My favorite among Antonioni’s trilogy of alienation (La notte and L’eclisse are the other two). For me, these films capture the slow and painful death of love with astonishing intuition and almost no dialogue. There is nothing to be said between lovers when they fall out of love, but the silent agony of their dying relationships is captured in heartbreaking glances and body language. A shoulder turn or look away speaks volumes. Antonioni is a master of blocking actors. They move up close, far away, and out of shot in long single takes that reveal more about their emotions than any confession.
This was a film I watched again and again before making The Two Faces of January. Not only for the Mediterranean backdrop and colors but for the way it showed a woman falling out love with her husband over a single incident.
The Fire Within
The best film about alcoholism I’ve ever seen. Not so much about drinking as the alcoholic’s search for meaning in a world that is slowly losing definition. Malle’s camera is also masterful at capturing the experience of being hammered.
La dolce vita
For all its other virtues, it is the party scenes that have stuck with me. I feel like I’ve been to many parties like these. Everyone having a good time on the outside while feeling helplessly lonely and insecure inside.
Quick cheat again. I could easily have listed Le cercle rouge, Army of Shadows, Le doulos and Le deuxieme souffle, which are all in the Criterion collection. Melville is probably my favorite director and was a huge influence on the script of Drive. The cinema of process and silent taciturn heroes whose tough-guy exteriors hide lonely, fragile hearts.
Like Melville, Michael Mann is a master of silent storytelling, but he is also one of the best writers of dialogue I know. There’s a scene between James Caan and Tuesday Weld in a diner that goes on for ten minutes, but you never get bored for a second. They go from being virtual strangers to lovers in the course of a conversation, and you don’t question it. Not only do his criminals feel authentic when they talk about their profession but their inarticulate attempts at declaring their love feel just as true.
Set in a world that seems completely familiar and mundane—the devil could be our neighbor or sitting next to us in our local café. The experience is all the more terrifying for bringing horror into our everyday existence rather than keeping it at a safe fantastical distance.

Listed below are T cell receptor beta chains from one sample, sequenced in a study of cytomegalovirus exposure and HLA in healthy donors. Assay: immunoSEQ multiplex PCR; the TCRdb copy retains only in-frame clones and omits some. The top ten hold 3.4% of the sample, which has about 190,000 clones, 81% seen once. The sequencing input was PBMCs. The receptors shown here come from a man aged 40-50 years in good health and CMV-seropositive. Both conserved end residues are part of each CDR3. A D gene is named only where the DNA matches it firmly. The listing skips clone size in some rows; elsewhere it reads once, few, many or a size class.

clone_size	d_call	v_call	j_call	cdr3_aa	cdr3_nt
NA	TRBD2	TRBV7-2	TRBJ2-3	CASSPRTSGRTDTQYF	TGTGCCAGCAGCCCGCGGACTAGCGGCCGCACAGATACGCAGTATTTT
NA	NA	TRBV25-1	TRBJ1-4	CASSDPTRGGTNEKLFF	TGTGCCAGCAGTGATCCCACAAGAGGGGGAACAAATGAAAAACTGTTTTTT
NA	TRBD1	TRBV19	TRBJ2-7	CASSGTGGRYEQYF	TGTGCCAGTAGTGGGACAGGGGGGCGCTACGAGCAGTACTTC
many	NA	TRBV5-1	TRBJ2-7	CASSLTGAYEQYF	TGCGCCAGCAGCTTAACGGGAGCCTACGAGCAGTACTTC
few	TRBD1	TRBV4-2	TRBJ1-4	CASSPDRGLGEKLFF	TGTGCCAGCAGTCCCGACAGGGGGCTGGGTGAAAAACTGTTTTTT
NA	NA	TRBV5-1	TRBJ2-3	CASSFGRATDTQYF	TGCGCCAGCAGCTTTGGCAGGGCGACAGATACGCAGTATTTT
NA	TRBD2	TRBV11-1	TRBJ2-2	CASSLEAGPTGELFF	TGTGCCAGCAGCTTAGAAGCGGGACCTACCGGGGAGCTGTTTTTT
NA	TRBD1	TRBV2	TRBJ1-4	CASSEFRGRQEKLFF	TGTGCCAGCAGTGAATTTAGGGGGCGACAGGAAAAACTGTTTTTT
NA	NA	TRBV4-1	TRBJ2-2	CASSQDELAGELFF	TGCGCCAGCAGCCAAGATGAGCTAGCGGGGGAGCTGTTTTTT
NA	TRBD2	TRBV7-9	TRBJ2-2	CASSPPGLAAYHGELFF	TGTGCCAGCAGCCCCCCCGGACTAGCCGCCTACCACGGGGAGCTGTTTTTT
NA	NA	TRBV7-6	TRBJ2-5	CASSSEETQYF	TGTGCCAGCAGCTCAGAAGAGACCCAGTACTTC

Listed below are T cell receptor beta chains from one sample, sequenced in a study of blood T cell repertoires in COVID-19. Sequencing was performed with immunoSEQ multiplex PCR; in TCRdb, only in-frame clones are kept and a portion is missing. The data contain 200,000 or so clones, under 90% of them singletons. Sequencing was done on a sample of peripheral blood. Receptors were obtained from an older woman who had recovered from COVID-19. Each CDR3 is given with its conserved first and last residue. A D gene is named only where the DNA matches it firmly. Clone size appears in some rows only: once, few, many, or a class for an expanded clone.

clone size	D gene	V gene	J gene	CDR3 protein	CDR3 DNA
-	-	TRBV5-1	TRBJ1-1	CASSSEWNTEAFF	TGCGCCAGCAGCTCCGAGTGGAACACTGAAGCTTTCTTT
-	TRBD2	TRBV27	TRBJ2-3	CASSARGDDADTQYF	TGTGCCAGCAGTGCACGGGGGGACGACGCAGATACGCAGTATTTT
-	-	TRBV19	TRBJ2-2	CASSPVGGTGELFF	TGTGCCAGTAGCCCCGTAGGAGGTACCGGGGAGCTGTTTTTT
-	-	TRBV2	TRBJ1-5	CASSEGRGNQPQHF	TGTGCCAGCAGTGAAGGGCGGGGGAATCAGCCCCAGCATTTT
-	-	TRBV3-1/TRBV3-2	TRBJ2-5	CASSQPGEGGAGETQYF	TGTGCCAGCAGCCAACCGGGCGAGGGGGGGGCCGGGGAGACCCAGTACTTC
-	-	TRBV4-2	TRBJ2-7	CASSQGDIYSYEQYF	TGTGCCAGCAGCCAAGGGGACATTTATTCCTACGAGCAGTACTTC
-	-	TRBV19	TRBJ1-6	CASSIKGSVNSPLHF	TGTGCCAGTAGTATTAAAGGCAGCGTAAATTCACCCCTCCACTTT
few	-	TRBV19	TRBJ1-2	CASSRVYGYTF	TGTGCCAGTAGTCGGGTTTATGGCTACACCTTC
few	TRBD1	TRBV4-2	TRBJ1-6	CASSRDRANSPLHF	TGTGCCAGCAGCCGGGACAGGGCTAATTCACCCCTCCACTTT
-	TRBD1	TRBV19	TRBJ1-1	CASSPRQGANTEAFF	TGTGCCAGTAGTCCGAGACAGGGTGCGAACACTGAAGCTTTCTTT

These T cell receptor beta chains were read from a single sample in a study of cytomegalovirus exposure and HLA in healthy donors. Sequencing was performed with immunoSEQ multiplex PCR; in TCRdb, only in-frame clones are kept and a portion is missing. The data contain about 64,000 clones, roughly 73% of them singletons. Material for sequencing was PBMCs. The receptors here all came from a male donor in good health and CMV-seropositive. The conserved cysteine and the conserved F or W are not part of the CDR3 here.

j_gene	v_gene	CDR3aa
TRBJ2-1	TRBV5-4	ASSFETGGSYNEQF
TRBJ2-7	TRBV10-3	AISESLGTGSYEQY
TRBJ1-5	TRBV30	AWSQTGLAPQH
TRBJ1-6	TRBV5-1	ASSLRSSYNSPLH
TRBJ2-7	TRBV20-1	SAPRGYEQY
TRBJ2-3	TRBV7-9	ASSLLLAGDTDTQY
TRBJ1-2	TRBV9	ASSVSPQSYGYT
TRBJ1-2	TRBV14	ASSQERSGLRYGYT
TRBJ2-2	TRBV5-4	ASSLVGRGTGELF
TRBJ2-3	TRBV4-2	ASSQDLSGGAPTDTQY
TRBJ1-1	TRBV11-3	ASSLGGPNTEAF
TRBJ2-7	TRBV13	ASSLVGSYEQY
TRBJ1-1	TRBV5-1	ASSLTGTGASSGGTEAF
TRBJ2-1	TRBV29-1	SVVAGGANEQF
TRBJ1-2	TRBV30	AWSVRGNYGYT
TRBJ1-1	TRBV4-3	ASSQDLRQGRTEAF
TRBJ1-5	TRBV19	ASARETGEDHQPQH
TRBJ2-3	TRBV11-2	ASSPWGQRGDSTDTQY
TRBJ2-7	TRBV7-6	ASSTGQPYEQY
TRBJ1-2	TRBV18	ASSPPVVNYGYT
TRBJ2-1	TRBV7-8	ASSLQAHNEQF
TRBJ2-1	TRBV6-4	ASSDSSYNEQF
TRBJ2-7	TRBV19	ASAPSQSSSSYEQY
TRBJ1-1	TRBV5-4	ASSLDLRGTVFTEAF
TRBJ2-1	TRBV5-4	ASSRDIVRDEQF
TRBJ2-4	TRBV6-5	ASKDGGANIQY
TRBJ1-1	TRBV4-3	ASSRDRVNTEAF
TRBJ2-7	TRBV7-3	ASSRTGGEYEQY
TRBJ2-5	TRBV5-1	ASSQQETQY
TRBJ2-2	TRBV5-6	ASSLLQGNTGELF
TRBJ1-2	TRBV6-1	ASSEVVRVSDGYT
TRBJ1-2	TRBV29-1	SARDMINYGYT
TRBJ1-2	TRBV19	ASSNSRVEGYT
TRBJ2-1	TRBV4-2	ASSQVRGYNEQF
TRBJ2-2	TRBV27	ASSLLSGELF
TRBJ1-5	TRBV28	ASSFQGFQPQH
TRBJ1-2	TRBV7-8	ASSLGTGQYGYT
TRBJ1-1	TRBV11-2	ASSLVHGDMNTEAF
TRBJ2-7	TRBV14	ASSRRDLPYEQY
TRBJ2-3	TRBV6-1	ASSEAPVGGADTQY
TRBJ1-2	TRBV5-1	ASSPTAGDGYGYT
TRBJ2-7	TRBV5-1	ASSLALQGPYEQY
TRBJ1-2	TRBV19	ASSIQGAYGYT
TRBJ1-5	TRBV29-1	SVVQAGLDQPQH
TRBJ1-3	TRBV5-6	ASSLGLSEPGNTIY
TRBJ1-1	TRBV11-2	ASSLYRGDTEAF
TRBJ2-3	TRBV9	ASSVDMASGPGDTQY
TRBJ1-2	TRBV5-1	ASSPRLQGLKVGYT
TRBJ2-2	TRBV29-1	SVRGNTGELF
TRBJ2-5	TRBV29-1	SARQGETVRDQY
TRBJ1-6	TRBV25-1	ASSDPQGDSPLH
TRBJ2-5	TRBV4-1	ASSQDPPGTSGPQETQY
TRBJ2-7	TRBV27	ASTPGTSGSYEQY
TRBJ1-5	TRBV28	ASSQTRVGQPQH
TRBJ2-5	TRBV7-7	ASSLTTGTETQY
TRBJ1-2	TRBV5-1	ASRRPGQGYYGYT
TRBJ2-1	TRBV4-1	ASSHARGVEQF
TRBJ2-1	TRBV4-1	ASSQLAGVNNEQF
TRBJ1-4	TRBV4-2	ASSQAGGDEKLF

The Third Man
Probably the film I’ve watched the most. Harry Lime is arguably the most charismatic villain in cinema. Despite the terrible crimes he’s committed, I can’t help wanting him to escape in that extraordinary foot chase in the sewers of Vienna.
I could just as easily have picked Kagemusha. The beauty of the Samurai war film. Color-coded armor and banners and endless waves of soldiers attacking fortresses shrouded in mist. I read somewhere that Kurosawa painted the grass greener and the wheat fields yellower as part of his color scheme.
Jules and Jim
The love triangle in this movie has probably been the biggest influence on my writing. Truffaut’s rivals aren’t out to destroy each other, they love each other as much as the woman they’re chasing, and this makes the conflict and complications all the more powerful. This film taught me that as a screenwriter you have to have compassion for all your characters, and that nothing is ever black and white.
Mike Allred’s Top 10
Comic-book rock star Mike Allred is best known as the creator of _Madman, Red Rocket 7,_ and _The Atomics._ He may also be familiar to Criterion viewers from his illustrations for Seduced and Abandoned and Chasing Amy.
Bill Hader’s Top 10
In compiling his top ten Criterion editions, Hader says, “I couldn’t pick ten . . . sorry. So I programmed Criterion double features, which is what I tend to do on Sunday nights anyway.”
Oren Moverman’s Top 10
Like any top ten list in any discipline by anyone privileged enough to be asked to catalog his professional indulgences for public viewing, the following list is deeply meaningful and truly meaningless.